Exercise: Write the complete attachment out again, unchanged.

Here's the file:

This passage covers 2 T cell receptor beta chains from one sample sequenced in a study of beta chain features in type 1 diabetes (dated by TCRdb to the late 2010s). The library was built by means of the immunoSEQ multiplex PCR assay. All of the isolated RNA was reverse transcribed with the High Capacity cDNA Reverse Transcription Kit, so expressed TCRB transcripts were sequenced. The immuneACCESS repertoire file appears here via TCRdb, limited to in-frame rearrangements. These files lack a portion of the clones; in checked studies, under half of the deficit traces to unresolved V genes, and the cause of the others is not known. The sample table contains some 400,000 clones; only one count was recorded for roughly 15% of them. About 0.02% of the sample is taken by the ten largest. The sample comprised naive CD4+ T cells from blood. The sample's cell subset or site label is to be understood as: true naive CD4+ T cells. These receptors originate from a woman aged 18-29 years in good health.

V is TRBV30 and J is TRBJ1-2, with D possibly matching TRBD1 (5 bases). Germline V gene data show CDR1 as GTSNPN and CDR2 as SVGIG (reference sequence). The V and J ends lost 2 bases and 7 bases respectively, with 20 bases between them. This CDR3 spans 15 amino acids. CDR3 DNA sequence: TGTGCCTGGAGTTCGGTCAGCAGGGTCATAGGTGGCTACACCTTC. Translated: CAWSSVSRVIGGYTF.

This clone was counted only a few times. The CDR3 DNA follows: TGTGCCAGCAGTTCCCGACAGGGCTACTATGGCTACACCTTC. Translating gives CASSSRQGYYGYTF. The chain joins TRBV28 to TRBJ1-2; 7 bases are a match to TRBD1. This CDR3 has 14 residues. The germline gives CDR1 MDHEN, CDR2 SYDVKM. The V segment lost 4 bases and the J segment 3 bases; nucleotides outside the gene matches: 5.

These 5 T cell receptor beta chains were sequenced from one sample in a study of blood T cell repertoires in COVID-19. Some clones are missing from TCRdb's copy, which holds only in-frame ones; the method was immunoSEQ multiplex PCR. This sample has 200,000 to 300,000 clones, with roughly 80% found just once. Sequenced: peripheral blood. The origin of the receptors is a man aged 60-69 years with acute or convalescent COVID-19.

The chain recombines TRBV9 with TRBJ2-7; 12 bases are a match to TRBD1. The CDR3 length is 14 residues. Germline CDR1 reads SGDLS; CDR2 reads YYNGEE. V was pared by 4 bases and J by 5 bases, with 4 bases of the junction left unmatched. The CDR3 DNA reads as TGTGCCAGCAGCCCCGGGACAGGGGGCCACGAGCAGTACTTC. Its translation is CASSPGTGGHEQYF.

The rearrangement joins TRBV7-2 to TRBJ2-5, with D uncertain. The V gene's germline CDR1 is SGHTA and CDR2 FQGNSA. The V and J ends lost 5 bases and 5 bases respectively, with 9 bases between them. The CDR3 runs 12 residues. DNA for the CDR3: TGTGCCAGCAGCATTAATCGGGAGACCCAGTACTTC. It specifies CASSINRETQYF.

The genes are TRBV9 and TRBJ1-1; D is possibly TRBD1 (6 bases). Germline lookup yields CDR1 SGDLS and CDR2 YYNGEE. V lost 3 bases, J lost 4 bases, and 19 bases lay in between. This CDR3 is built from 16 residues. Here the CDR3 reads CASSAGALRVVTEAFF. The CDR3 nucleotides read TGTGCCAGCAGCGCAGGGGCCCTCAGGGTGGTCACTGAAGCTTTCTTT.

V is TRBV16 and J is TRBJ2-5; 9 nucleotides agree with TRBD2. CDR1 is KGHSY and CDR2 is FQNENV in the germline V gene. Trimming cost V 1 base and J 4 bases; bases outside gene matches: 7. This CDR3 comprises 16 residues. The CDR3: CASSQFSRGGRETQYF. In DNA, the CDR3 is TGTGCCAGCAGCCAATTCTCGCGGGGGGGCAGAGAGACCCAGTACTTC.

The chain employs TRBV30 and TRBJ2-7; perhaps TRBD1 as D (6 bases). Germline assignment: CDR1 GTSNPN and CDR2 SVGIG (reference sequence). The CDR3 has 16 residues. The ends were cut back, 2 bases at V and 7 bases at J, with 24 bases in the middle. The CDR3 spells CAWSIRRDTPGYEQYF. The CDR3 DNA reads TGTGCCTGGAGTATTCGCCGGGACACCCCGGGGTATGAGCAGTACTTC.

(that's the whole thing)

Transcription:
This passage covers 2 T cell receptor beta chains from one sample sequenced in a study of beta chain features in type 1 diabetes (dated by TCRdb to the late 2010s). The library was built by means of the immunoSEQ multiplex PCR assay. All of the isolated RNA was reverse transcribed with the High Capacity cDNA Reverse Transcription Kit, so expressed TCRB transcripts were sequenced. The immuneACCESS repertoire file appears here via TCRdb, limited to in-frame rearrangements. These files lack a portion of the clones; in checked studies, under half of the deficit traces to unresolved V genes, and the cause of the others is not known. The sample table contains some 400,000 clones; only one count was recorded for roughly 15% of them. About 0.02% of the sample is taken by the ten largest. The sample comprised naive CD4+ T cells from blood. The sample's cell subset or site label is to be understood as: true naive CD4+ T cells. These receptors originate from a woman aged 18-29 years in good health.

V is TRBV30 and J is TRBJ1-2, with D possibly matching TRBD1 (5 bases). Germline V gene data show CDR1 as GTSNPN and CDR2 as SVGIG (reference sequence). The V and J ends lost 2 bases and 7 bases respectively, with 20 bases between them. This CDR3 spans 15 amino acids. CDR3 DNA sequence: TGTGCCTGGAGTTCGGTCAGCAGGGTCATAGGTGGCTACACCTTC. Translated: CAWSSVSRVIGGYTF.

This clone was counted only a few times. The CDR3 DNA follows: TGTGCCAGCAGTTCCCGACAGGGCTACTATGGCTACACCTTC. Translating gives CASSSRQGYYGYTF. The chain joins TRBV28 to TRBJ1-2; 7 bases are a match to TRBD1. This CDR3 has 14 residues. The germline gives CDR1 MDHEN, CDR2 SYDVKM. The V segment lost 4 bases and the J segment 3 bases; nucleotides outside the gene matches: 5.

These 5 T cell receptor beta chains were sequenced from one sample in a study of blood T cell repertoires in COVID-19. Some clones are missing from TCRdb's copy, which holds only in-frame ones; the method was immunoSEQ multiplex PCR. This sample has 200,000 to 300,000 clones, with roughly 80% found just once. Sequenced: peripheral blood. The origin of the receptors is a man aged 60-69 years with acute or convalescent COVID-19.

The chain recombines TRBV9 with TRBJ2-7; 12 bases are a match to TRBD1. The CDR3 length is 14 residues. Germline CDR1 reads SGDLS; CDR2 reads YYNGEE. V was pared by 4 bases and J by 5 bases, with 4 bases of the junction left unmatched. The CDR3 DNA reads as TGTGCCAGCAGCCCCGGGACAGGGGGCCACGAGCAGTACTTC. Its translation is CASSPGTGGHEQYF.

The rearrangement joins TRBV7-2 to TRBJ2-5, with D uncertain. The V gene's germline CDR1 is SGHTA and CDR2 FQGNSA. The V and J ends lost 5 bases and 5 bases respectively, with 9 bases between them. The CDR3 runs 12 residues. DNA for the CDR3: TGTGCCAGCAGCATTAATCGGGAGACCCAGTACTTC. It specifies CASSINRETQYF.

The genes are TRBV9 and TRBJ1-1; D is possibly TRBD1 (6 bases). Germline lookup yields CDR1 SGDLS and CDR2 YYNGEE. V lost 3 bases, J lost 4 bases, and 19 bases lay in between. This CDR3 is built from 16 residues. Here the CDR3 reads CASSAGALRVVTEAFF. The CDR3 nucleotides read TGTGCCAGCAGCGCAGGGGCCCTCAGGGTGGTCACTGAAGCTTTCTTT.

V is TRBV16 and J is TRBJ2-5; 9 nucleotides agree with TRBD2. CDR1 is KGHSY and CDR2 is FQNENV in the germline V gene. Trimming cost V 1 base and J 4 bases; bases outside gene matches: 7. This CDR3 comprises 16 residues. The CDR3: CASSQFSRGGRETQYF. In DNA, the CDR3 is TGTGCCAGCAGCCAATTCTCGCGGGGGGGCAGAGAGACCCAGTACTTC.

The chain employs TRBV30 and TRBJ2-7; perhaps TRBD1 as D (6 bases). Germline assignment: CDR1 GTSNPN and CDR2 SVGIG (reference sequence). The CDR3 has 16 residues. The ends were cut back, 2 bases at V and 7 bases at J, with 24 bases in the middle. The CDR3 spells CAWSIRRDTPGYEQYF. The CDR3 DNA reads TGTGCCTGGAGTATTCGCCGGGACACCCCGGGGTATGAGCAGTACTTC.